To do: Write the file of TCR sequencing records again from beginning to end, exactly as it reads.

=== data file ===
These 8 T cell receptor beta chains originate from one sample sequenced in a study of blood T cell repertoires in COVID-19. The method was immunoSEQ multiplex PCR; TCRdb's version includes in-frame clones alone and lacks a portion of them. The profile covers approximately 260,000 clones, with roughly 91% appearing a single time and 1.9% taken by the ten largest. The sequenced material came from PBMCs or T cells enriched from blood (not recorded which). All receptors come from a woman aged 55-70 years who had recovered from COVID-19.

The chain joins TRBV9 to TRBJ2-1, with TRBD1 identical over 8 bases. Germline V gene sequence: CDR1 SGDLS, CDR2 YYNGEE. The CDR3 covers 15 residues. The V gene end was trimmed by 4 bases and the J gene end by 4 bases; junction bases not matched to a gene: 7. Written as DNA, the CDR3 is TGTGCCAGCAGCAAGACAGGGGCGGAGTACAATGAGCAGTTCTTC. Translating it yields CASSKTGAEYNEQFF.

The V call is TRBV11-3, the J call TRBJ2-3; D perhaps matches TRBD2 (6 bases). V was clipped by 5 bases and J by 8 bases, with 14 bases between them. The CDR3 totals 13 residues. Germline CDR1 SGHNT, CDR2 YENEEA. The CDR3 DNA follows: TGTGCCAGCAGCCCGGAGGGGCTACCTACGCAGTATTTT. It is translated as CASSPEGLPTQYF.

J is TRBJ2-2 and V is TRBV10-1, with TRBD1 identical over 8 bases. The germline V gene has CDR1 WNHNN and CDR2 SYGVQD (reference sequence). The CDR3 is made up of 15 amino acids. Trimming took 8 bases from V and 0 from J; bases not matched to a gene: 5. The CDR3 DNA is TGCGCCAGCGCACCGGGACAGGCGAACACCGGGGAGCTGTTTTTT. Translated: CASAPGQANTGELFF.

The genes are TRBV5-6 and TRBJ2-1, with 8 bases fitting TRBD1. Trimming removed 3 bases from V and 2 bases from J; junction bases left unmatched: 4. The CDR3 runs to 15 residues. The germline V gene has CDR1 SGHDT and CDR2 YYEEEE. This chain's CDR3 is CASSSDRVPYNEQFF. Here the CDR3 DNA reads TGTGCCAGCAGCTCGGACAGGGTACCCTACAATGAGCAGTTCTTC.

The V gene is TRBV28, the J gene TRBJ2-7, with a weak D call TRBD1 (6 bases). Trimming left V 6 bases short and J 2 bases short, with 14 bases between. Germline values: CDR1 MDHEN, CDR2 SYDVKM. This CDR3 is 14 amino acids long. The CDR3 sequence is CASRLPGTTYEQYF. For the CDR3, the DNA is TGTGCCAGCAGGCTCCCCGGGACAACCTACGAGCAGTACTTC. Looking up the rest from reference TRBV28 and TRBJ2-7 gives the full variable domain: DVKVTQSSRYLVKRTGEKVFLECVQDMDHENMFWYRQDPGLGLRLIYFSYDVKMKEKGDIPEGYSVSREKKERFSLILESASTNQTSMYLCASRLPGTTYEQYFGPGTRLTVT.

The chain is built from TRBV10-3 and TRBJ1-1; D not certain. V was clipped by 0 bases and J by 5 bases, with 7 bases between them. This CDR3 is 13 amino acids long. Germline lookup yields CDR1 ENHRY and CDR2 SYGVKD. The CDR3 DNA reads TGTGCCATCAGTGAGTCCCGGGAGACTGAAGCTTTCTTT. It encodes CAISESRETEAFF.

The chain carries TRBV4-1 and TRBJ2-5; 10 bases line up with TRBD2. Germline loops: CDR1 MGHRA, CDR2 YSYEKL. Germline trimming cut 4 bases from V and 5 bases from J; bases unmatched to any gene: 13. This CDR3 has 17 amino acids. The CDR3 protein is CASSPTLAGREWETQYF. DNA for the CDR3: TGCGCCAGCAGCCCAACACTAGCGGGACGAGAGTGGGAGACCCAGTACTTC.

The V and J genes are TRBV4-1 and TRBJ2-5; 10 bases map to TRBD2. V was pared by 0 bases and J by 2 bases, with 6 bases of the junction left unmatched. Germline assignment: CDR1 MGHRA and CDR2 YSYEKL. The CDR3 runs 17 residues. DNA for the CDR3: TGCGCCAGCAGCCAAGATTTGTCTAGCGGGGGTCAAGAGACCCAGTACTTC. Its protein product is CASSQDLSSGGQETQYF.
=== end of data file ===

These 8 T cell receptor beta chains originate from one sample sequenced in a study of blood T cell repertoires in COVID-19. The method was immunoSEQ multiplex PCR; TCRdb's version includes in-frame clones alone and lacks a portion of them. The profile covers approximately 260,000 clones, with roughly 91% appearing a single time and 1.9% taken by the ten largest. The sequenced material came from PBMCs or T cells enriched from blood (not recorded which). All receptors come from a woman aged 55-70 years who had recovered from COVID-19.

The chain joins TRBV9 to TRBJ2-1, with TRBD1 identical over 8 bases. Germline V gene sequence: CDR1 SGDLS, CDR2 YYNGEE. The CDR3 covers 15 residues. The V gene end was trimmed by 4 bases and the J gene end by 4 bases; junction bases not matched to a gene: 7. Written as DNA, the CDR3 is TGTGCCAGCAGCAAGACAGGGGCGGAGTACAATGAGCAGTTCTTC. Translating it yields CASSKTGAEYNEQFF.

The V call is TRBV11-3, the J call TRBJ2-3; D perhaps matches TRBD2 (6 bases). V was clipped by 5 bases and J by 8 bases, with 14 bases between them. The CDR3 totals 13 residues. Germline CDR1 SGHNT, CDR2 YENEEA. The CDR3 DNA follows: TGTGCCAGCAGCCCGGAGGGGCTACCTACGCAGTATTTT. It is translated as CASSPEGLPTQYF.

J is TRBJ2-2 and V is TRBV10-1, with TRBD1 identical over 8 bases. The germline V gene has CDR1 WNHNN and CDR2 SYGVQD (reference sequence). The CDR3 is made up of 15 amino acids. Trimming took 8 bases from V and 0 from J; bases not matched to a gene: 5. The CDR3 DNA is TGCGCCAGCGCACCGGGACAGGCGAACACCGGGGAGCTGTTTTTT. Translated: CASAPGQANTGELFF.

The genes are TRBV5-6 and TRBJ2-1, with 8 bases fitting TRBD1. Trimming removed 3 bases from V and 2 bases from J; junction bases left unmatched: 4. The CDR3 runs to 15 residues. The germline V gene has CDR1 SGHDT and CDR2 YYEEEE. This chain's CDR3 is CASSSDRVPYNEQFF. Here the CDR3 DNA reads TGTGCCAGCAGCTCGGACAGGGTACCCTACAATGAGCAGTTCTTC.

The V gene is TRBV28, the J gene TRBJ2-7, with a weak D call TRBD1 (6 bases). Trimming left V 6 bases short and J 2 bases short, with 14 bases between. Germline values: CDR1 MDHEN, CDR2 SYDVKM. This CDR3 is 14 amino acids long. The CDR3 sequence is CASRLPGTTYEQYF. For the CDR3, the DNA is TGTGCCAGCAGGCTCCCCGGGACAACCTACGAGCAGTACTTC. Looking up the rest from reference TRBV28 and TRBJ2-7 gives the full variable domain: DVKVTQSSRYLVKRTGEKVFLECVQDMDHENMFWYRQDPGLGLRLIYFSYDVKMKEKGDIPEGYSVSREKKERFSLILESASTNQTSMYLCASRLPGTTYEQYFGPGTRLTVT.

The chain is built from TRBV10-3 and TRBJ1-1; D not certain. V was clipped by 0 bases and J by 5 bases, with 7 bases between them. This CDR3 is 13 amino acids long. Germline lookup yields CDR1 ENHRY and CDR2 SYGVKD. The CDR3 DNA reads TGTGCCATCAGTGAGTCCCGGGAGACTGAAGCTTTCTTT. It encodes CAISESRETEAFF.

The chain carries TRBV4-1 and TRBJ2-5; 10 bases line up with TRBD2. Germline loops: CDR1 MGHRA, CDR2 YSYEKL. Germline trimming cut 4 bases from V and 5 bases from J; bases unmatched to any gene: 13. This CDR3 has 17 amino acids. The CDR3 protein is CASSPTLAGREWETQYF. DNA for the CDR3: TGCGCCAGCAGCCCAACACTAGCGGGACGAGAGTGGGAGACCCAGTACTTC.

The V and J genes are TRBV4-1 and TRBJ2-5; 10 bases map to TRBD2. V was pared by 0 bases and J by 2 bases, with 6 bases of the junction left unmatched. Germline assignment: CDR1 MGHRA and CDR2 YSYEKL. The CDR3 runs 17 residues. DNA for the CDR3: TGCGCCAGCAGCCAAGATTTGTCTAGCGGGGGTCAAGAGACCCAGTACTTC. Its protein product is CASSQDLSSGGQETQYF.